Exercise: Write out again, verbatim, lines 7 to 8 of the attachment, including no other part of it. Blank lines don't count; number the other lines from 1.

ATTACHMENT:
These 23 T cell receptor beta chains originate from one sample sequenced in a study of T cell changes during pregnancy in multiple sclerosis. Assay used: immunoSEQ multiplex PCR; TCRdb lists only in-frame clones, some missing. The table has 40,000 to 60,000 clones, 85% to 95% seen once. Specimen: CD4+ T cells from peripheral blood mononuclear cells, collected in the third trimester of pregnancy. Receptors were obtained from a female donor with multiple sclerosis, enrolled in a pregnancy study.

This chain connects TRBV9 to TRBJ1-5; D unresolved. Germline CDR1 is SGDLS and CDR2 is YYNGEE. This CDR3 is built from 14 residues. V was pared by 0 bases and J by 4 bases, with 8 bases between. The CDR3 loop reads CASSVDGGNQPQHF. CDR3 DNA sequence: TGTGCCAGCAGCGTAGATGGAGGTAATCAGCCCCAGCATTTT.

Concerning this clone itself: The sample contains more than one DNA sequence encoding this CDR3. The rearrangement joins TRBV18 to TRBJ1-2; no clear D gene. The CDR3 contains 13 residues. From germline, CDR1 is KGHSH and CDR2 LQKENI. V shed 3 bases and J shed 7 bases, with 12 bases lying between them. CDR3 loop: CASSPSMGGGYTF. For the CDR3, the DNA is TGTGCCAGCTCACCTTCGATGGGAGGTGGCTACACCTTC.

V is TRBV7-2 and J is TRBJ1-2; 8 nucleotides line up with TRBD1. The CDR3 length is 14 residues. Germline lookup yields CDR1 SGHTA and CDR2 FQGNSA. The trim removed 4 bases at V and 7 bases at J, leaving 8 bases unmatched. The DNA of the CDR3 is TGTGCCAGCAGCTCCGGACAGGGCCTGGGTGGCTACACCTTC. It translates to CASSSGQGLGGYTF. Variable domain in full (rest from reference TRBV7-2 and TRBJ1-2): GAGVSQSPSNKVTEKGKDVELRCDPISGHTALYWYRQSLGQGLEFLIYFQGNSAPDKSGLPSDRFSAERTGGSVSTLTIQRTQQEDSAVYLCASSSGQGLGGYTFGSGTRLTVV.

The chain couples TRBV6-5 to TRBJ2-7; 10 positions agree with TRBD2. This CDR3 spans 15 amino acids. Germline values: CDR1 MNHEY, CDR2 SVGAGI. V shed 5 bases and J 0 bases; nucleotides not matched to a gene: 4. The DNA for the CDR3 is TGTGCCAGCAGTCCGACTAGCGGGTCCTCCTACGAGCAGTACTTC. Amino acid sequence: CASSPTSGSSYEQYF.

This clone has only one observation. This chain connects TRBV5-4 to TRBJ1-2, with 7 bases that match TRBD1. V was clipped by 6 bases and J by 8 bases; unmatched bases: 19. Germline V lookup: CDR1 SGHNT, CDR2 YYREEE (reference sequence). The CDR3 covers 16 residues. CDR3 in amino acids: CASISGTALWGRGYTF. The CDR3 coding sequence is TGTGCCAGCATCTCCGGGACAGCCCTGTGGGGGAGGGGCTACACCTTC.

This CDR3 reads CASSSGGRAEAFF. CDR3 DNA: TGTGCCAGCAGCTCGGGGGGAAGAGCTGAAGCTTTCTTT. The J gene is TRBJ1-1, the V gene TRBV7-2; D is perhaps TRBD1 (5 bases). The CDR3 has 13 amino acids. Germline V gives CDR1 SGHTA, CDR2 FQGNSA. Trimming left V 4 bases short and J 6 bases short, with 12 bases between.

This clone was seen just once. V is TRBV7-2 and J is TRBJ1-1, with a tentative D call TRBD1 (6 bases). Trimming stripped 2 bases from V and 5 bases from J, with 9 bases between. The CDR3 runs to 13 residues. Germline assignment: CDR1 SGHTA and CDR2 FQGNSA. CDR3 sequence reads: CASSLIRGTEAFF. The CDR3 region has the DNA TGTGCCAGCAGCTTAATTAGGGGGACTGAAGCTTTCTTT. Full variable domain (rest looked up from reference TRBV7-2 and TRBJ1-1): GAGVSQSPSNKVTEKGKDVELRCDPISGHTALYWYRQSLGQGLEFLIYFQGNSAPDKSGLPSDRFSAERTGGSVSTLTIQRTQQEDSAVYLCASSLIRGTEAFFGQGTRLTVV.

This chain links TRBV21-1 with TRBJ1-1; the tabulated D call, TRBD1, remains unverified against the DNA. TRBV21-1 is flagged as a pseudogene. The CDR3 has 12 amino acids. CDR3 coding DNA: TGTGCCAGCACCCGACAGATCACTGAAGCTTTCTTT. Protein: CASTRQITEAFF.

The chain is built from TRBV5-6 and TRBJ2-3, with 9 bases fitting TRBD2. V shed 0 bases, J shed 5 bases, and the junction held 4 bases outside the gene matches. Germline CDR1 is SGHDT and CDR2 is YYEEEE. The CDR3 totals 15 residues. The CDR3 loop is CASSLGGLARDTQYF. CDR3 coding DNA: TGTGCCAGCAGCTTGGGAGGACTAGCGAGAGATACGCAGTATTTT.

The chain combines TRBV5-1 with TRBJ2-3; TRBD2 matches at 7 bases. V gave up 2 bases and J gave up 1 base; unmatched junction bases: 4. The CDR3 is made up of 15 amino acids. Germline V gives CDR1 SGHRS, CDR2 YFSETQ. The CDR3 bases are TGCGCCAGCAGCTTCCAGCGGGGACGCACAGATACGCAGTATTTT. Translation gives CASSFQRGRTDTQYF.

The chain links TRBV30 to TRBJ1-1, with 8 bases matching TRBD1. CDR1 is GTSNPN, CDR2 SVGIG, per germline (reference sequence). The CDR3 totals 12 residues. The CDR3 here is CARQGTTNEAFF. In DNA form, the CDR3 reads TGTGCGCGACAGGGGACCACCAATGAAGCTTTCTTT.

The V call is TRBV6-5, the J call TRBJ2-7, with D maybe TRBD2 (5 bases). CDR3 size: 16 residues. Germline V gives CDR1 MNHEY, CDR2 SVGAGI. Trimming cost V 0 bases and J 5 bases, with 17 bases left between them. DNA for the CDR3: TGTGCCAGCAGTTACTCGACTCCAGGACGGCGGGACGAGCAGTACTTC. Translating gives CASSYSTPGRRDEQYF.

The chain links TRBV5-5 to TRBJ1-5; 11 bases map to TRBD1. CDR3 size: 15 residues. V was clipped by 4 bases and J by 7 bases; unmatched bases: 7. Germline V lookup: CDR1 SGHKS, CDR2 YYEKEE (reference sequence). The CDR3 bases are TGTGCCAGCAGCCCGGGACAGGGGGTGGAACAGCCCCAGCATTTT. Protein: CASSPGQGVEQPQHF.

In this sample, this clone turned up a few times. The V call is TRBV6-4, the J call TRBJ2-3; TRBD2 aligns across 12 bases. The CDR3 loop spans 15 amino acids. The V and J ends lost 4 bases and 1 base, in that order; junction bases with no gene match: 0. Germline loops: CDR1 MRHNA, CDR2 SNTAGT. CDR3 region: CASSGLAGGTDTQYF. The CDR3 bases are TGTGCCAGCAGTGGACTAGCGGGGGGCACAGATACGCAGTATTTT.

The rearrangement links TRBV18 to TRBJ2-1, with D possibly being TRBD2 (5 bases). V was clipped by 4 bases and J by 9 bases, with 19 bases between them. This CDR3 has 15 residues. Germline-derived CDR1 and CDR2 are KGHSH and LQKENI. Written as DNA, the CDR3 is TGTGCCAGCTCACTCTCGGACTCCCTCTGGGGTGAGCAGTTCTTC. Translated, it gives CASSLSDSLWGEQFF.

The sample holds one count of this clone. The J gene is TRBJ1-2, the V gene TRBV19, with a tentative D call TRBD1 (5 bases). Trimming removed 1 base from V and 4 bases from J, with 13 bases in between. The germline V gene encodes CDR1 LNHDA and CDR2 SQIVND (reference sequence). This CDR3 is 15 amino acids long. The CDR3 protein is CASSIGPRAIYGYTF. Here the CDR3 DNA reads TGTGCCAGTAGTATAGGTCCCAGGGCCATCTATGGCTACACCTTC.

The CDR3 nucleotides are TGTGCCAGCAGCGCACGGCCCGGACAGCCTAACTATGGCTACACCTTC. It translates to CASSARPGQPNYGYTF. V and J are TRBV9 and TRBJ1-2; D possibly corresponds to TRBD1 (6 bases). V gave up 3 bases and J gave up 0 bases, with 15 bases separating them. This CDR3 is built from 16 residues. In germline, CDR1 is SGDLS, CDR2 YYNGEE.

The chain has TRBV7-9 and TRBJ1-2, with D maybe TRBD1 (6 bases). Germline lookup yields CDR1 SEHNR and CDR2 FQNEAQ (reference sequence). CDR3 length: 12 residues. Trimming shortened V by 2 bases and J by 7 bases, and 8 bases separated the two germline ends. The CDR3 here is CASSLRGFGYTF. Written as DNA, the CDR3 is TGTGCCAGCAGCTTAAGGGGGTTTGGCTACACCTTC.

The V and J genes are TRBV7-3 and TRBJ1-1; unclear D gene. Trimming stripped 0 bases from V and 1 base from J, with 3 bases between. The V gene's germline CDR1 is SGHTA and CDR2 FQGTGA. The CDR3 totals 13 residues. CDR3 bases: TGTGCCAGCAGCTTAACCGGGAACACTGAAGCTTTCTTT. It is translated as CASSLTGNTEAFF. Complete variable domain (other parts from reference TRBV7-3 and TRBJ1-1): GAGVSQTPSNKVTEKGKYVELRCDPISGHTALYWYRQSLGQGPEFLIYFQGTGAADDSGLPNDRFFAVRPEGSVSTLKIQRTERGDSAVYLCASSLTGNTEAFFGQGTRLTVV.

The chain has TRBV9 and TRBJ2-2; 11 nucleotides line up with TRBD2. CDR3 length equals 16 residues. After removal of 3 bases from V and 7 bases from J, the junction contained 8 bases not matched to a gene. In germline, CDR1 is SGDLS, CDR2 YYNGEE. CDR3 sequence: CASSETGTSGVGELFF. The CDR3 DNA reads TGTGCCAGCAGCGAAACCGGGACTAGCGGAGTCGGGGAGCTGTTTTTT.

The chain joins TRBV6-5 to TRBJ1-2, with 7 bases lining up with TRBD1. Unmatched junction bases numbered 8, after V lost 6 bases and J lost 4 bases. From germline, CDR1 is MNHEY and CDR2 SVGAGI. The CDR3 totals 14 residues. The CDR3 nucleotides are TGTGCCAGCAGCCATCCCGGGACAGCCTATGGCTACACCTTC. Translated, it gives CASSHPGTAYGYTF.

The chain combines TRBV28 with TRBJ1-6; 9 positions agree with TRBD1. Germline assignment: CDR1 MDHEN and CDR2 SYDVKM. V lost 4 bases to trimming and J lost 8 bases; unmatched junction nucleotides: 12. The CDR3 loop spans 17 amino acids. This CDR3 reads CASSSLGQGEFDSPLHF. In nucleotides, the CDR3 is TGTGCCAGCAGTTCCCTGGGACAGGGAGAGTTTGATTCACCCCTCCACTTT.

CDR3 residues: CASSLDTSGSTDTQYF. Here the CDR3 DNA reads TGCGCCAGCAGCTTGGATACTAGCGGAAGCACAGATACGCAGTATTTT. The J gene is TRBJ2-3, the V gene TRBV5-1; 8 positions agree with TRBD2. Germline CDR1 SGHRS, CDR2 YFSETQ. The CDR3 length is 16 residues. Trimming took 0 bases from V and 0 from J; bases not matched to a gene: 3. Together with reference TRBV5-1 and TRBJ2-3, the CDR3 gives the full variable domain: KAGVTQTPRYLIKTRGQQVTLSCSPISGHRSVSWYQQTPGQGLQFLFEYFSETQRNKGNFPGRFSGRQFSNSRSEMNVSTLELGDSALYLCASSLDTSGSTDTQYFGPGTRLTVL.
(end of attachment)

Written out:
This CDR3 reads CASSSGGRAEAFF. CDR3 DNA: TGTGCCAGCAGCTCGGGGGGAAGAGCTGAAGCTTTCTTT. The J gene is TRBJ1-1, the V gene TRBV7-2; D is perhaps TRBD1 (5 bases). The CDR3 has 13 amino acids. Germline V gives CDR1 SGHTA, CDR2 FQGNSA. Trimming left V 4 bases short and J 6 bases short, with 12 bases between.

This clone was seen just once. V is TRBV7-2 and J is TRBJ1-1, with a tentative D call TRBD1 (6 bases). Trimming stripped 2 bases from V and 5 bases from J, with 9 bases between. The CDR3 runs to 13 residues. Germline assignment: CDR1 SGHTA and CDR2 FQGNSA. CDR3 sequence reads: CASSLIRGTEAFF. The CDR3 region has the DNA TGTGCCAGCAGCTTAATTAGGGGGACTGAAGCTTTCTTT. Full variable domain (rest looked up from reference TRBV7-2 and TRBJ1-1): GAGVSQSPSNKVTEKGKDVELRCDPISGHTALYWYRQSLGQGLEFLIYFQGNSAPDKSGLPSDRFSAERTGGSVSTLTIQRTQQEDSAVYLCASSLIRGTEAFFGQGTRLTVV.